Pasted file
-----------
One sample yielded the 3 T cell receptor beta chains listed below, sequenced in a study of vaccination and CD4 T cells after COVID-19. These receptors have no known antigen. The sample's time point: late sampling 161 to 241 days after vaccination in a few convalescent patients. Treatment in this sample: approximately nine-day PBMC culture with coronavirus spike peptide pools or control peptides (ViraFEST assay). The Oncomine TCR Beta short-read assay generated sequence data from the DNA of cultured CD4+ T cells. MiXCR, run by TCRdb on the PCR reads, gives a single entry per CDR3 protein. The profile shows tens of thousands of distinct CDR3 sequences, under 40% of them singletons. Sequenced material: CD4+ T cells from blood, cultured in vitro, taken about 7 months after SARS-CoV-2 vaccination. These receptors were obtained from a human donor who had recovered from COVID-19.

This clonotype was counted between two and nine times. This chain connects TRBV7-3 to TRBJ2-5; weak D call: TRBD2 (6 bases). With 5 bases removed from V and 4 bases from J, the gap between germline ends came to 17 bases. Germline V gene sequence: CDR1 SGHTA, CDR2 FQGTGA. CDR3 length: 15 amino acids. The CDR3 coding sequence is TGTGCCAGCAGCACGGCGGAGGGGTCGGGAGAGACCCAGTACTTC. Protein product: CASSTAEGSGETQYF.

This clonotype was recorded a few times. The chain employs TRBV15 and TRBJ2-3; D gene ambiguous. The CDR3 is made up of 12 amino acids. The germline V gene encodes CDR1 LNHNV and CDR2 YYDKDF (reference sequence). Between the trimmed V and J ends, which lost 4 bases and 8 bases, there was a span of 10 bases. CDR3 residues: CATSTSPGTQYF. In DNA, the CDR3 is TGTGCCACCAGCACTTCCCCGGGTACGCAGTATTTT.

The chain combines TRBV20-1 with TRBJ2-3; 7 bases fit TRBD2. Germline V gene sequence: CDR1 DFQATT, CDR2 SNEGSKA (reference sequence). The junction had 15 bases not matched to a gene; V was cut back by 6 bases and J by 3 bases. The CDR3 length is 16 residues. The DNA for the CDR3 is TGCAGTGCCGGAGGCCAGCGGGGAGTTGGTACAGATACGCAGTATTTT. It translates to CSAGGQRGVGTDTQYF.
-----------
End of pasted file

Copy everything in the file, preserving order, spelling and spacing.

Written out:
One sample yielded the 3 T cell receptor beta chains listed below, sequenced in a study of vaccination and CD4 T cells after COVID-19. These receptors have no known antigen. The sample's time point: late sampling 161 to 241 days after vaccination in a few convalescent patients. Treatment in this sample: approximately nine-day PBMC culture with coronavirus spike peptide pools or control peptides (ViraFEST assay). The Oncomine TCR Beta short-read assay generated sequence data from the DNA of cultured CD4+ T cells. MiXCR, run by TCRdb on the PCR reads, gives a single entry per CDR3 protein. The profile shows tens of thousands of distinct CDR3 sequences, under 40% of them singletons. Sequenced material: CD4+ T cells from blood, cultured in vitro, taken about 7 months after SARS-CoV-2 vaccination. These receptors were obtained from a human donor who had recovered from COVID-19.

This clonotype was counted between two and nine times. This chain connects TRBV7-3 to TRBJ2-5; weak D call: TRBD2 (6 bases). With 5 bases removed from V and 4 bases from J, the gap between germline ends came to 17 bases. Germline V gene sequence: CDR1 SGHTA, CDR2 FQGTGA. CDR3 length: 15 amino acids. The CDR3 coding sequence is TGTGCCAGCAGCACGGCGGAGGGGTCGGGAGAGACCCAGTACTTC. Protein product: CASSTAEGSGETQYF.

This clonotype was recorded a few times. The chain employs TRBV15 and TRBJ2-3; D gene ambiguous. The CDR3 is made up of 12 amino acids. The germline V gene encodes CDR1 LNHNV and CDR2 YYDKDF (reference sequence). Between the trimmed V and J ends, which lost 4 bases and 8 bases, there was a span of 10 bases. CDR3 residues: CATSTSPGTQYF. In DNA, the CDR3 is TGTGCCACCAGCACTTCCCCGGGTACGCAGTATTTT.

The chain combines TRBV20-1 with TRBJ2-3; 7 bases fit TRBD2. Germline V gene sequence: CDR1 DFQATT, CDR2 SNEGSKA (reference sequence). The junction had 15 bases not matched to a gene; V was cut back by 6 bases and J by 3 bases. The CDR3 length is 16 residues. The DNA for the CDR3 is TGCAGTGCCGGAGGCCAGCGGGGAGTTGGTACAGATACGCAGTATTTT. It translates to CSAGGQRGVGTDTQYF.